Rev. George E. Shibata, 1989
At the end of each year it is accustomed to attend the Year End Service (Joya E) to bring beer to a close. It provides us with an opportunity to quietly contemplate on the events of the past year and to rejoice in gratitude for the many gifts we were able to enjoy.
In keeping with the Buddhist tradition of bringing the temple bells 108 times to wipe out the 108 passions of human beings on New Year’s Eve, we will begin the New Year with a clean slate and look forward to better things during the coming year. The 108 passions originate in the five feelings of sight, sound, smell, taste and touch plus consciousness. These six multiplied by three (pleasant, unpleasant or neutral feelings) total 18. Each of these pleasant, unpleasant, or neutral feelings are either attached to pleasure or detached from pleasure. So 18 times two equals 36. These 36 are the passions of people manifested in the past, present and future. Thus, 36 multiplied by three gives us a total of 108 passions…
… (We) welcome every New Year with the fervent desire that it will be much better than the preceding year. We have the tendency as human beings to ignore our past if there are no fond memories remaining. Instead of using the past as part of our learning experience, replace the past on a bookshelf like a book we don’t like only two discarded later on.
Although people’s environment and living conditions have improved drastically within the last 100 years, the nature of humans has not changed. We rely on our five sense organs to provide us pleasure. Unpleasant sources are removed or avoided. Since nobody is able to be 100% satisfied, our wants and needs are never satisfied, and we continue in an endless cycle of suffering and frustration.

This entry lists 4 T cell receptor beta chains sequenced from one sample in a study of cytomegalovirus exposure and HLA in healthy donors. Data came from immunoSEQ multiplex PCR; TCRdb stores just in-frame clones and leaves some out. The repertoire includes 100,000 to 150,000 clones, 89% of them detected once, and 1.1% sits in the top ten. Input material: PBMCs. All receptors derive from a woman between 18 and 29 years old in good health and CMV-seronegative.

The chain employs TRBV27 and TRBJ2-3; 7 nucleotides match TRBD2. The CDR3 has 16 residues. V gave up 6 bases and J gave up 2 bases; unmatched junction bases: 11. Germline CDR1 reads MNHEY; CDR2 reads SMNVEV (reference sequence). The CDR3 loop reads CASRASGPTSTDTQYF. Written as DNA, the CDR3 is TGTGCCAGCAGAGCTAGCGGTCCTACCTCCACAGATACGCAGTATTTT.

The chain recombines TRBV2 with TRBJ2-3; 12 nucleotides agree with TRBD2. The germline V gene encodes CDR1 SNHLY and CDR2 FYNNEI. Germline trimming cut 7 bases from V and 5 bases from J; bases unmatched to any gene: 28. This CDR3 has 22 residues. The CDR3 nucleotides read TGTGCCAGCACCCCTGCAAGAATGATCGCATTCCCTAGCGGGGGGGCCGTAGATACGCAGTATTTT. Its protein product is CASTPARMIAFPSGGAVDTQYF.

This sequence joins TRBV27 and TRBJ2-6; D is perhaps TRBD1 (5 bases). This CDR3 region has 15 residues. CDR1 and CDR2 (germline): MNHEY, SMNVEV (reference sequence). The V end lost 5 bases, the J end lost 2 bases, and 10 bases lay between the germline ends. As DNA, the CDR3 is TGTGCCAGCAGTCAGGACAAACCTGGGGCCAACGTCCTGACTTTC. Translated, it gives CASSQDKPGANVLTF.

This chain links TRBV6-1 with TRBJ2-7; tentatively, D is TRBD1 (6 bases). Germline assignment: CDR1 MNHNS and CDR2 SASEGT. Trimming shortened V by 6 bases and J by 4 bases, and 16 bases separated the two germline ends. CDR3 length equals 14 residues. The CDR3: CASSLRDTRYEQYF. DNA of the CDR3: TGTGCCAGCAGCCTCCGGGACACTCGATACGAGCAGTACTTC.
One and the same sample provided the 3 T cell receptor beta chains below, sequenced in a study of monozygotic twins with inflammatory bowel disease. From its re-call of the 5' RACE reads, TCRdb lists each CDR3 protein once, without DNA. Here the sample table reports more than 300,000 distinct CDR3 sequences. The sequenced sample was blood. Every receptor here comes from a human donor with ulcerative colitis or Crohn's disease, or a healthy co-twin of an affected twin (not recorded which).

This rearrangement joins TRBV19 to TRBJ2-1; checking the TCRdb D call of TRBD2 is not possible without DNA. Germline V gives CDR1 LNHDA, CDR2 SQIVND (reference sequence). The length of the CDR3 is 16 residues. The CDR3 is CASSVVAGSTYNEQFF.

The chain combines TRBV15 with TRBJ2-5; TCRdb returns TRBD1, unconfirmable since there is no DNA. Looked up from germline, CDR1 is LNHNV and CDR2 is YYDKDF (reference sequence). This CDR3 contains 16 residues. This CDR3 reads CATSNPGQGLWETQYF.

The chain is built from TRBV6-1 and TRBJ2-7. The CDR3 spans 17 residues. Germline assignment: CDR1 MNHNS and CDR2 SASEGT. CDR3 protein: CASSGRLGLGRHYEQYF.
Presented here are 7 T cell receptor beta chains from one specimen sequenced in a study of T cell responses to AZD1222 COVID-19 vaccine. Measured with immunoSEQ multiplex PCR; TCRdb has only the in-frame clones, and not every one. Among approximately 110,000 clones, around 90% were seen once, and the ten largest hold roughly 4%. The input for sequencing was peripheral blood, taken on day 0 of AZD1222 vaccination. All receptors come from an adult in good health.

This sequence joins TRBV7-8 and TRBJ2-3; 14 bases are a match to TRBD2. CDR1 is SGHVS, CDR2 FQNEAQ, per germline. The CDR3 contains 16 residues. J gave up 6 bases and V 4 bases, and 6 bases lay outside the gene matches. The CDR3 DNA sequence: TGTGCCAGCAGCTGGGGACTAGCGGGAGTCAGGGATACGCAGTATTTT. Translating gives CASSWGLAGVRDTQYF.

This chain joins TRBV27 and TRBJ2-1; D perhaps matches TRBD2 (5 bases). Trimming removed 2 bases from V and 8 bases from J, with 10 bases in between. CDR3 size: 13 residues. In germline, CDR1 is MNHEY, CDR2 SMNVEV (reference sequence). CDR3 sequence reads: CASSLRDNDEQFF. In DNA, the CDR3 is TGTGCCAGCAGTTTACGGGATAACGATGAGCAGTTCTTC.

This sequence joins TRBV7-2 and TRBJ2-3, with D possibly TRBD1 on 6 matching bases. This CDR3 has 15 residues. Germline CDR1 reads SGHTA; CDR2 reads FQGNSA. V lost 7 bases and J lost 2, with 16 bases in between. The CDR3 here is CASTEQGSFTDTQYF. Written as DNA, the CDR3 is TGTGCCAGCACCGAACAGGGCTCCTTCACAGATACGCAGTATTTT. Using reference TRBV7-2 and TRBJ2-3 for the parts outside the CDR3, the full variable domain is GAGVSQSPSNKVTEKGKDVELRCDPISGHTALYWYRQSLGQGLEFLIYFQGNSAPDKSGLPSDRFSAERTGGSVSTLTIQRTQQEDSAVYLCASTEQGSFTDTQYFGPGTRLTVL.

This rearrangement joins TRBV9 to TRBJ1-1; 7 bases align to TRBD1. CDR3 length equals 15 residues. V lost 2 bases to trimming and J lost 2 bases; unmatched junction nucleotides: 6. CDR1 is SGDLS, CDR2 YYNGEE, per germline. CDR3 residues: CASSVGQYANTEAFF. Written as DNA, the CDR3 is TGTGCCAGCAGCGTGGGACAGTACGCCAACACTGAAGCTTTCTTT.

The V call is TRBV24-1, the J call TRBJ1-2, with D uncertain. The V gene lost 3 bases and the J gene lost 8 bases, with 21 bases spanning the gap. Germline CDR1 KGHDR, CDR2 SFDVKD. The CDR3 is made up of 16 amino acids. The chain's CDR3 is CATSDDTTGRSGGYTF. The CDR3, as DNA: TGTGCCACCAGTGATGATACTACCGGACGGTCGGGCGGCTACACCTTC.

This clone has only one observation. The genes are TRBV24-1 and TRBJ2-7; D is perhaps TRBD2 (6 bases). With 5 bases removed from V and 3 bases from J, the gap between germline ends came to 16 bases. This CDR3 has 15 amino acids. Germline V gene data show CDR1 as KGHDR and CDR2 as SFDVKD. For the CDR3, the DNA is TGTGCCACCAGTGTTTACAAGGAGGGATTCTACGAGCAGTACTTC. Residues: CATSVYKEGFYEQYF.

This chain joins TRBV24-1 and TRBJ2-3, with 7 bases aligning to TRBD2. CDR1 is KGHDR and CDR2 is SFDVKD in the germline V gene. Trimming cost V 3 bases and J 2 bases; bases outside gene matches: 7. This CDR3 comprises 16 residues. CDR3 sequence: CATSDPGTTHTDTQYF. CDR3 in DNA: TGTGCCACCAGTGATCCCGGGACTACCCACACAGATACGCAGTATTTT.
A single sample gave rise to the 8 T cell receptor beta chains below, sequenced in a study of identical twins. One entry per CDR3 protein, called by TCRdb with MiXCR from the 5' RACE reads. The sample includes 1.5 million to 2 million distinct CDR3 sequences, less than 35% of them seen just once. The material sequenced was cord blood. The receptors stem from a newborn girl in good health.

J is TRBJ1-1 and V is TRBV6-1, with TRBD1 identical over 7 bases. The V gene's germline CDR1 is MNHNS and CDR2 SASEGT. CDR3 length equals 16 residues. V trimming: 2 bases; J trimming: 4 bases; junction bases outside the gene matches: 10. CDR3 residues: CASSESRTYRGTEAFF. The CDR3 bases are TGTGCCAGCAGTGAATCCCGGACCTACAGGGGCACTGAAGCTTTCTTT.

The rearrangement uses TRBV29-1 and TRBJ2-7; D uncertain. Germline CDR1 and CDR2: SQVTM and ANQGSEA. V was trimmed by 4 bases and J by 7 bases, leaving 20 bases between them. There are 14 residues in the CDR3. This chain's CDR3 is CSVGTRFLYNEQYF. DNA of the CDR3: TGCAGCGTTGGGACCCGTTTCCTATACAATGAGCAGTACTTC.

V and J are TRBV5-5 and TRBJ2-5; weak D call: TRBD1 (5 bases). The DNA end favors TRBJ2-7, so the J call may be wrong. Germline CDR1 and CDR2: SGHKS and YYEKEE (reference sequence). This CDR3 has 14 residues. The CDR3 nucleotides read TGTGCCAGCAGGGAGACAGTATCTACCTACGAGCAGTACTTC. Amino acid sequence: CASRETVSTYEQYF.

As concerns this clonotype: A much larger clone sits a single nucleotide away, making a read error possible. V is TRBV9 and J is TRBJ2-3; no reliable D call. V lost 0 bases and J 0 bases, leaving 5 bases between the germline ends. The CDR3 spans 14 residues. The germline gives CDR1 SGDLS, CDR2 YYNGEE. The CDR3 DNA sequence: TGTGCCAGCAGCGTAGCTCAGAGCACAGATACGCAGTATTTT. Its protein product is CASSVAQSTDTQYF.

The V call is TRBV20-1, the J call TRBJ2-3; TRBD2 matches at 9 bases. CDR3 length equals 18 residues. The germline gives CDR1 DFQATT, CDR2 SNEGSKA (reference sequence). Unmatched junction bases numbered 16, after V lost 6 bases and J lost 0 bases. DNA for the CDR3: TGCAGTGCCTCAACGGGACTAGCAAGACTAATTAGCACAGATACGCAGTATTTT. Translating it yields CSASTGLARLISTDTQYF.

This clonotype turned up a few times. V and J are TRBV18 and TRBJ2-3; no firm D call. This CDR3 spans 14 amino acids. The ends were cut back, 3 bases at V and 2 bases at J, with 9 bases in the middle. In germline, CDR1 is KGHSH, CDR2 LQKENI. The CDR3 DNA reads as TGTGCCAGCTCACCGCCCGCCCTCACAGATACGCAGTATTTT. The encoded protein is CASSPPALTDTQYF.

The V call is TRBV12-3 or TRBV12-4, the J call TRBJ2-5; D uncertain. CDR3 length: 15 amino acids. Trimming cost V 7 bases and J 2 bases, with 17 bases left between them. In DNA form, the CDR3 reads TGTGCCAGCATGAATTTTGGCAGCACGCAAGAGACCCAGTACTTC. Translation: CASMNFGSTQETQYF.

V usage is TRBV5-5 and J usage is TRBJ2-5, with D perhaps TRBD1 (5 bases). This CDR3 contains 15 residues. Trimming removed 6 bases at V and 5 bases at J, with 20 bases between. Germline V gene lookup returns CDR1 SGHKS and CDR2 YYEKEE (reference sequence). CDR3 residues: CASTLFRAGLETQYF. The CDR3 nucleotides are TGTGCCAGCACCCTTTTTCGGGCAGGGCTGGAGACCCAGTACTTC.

In spite of the material wealth we enjoy today, one has to wonder whether the people today are as happy as they could be if materialism was not the gauge of success. Materially we are wealthy, but lacking in the spiritual or religious side of life. Material wealth comes first and spiritual peace and happiness are put off until we feel we are ready for the grave.
Even time is thought of as being concrete, something that we can control. As long as we have our watches and calendars to help us keep track of the passing time we do not worry about how long we may have to live. Maybe it’s a good idea that we do not worry too much about time, because we would certainly not be able to get anything done otherwise.
One day while Sakyamuni Buddha was sitting in meditation with some of his disciples, he suddenly asked them, “what is the span of human life?” To this question many of his disciples responded. The answers range from periods of hours, days, weeks, years, etc. Then one of his foremost disciples answered that it was the short time between one’s inhaling and exhaling. The Buddha instructed, “indeed, human life is that critical” and encouraged the rest of his disciples to devote themselves to the pursuit of Truth.
Since people have devised a means of dividing time in two seconds, minutes, hours, days, weeks, months, and years as well as the past, present, and future, we are able to look back and at the same time look ahead. As we come to the close of the present year, we can look back and reflect on whether the past year was a good year or not. If not, then we can expectantly home that the coming new year will be a year worth remembering.
We must realize, however, that involving alone will not make it so. Within the past year was good or not, we can all be thankful that we are able to be alive and, thus, be able to have even greater expectations for the coming year. There were thousands of people who will not be able to do this, because they are no longer with us.
Thus, we have a reason for reciting “Namu Armida Butsu.” But, then do we really need a reason?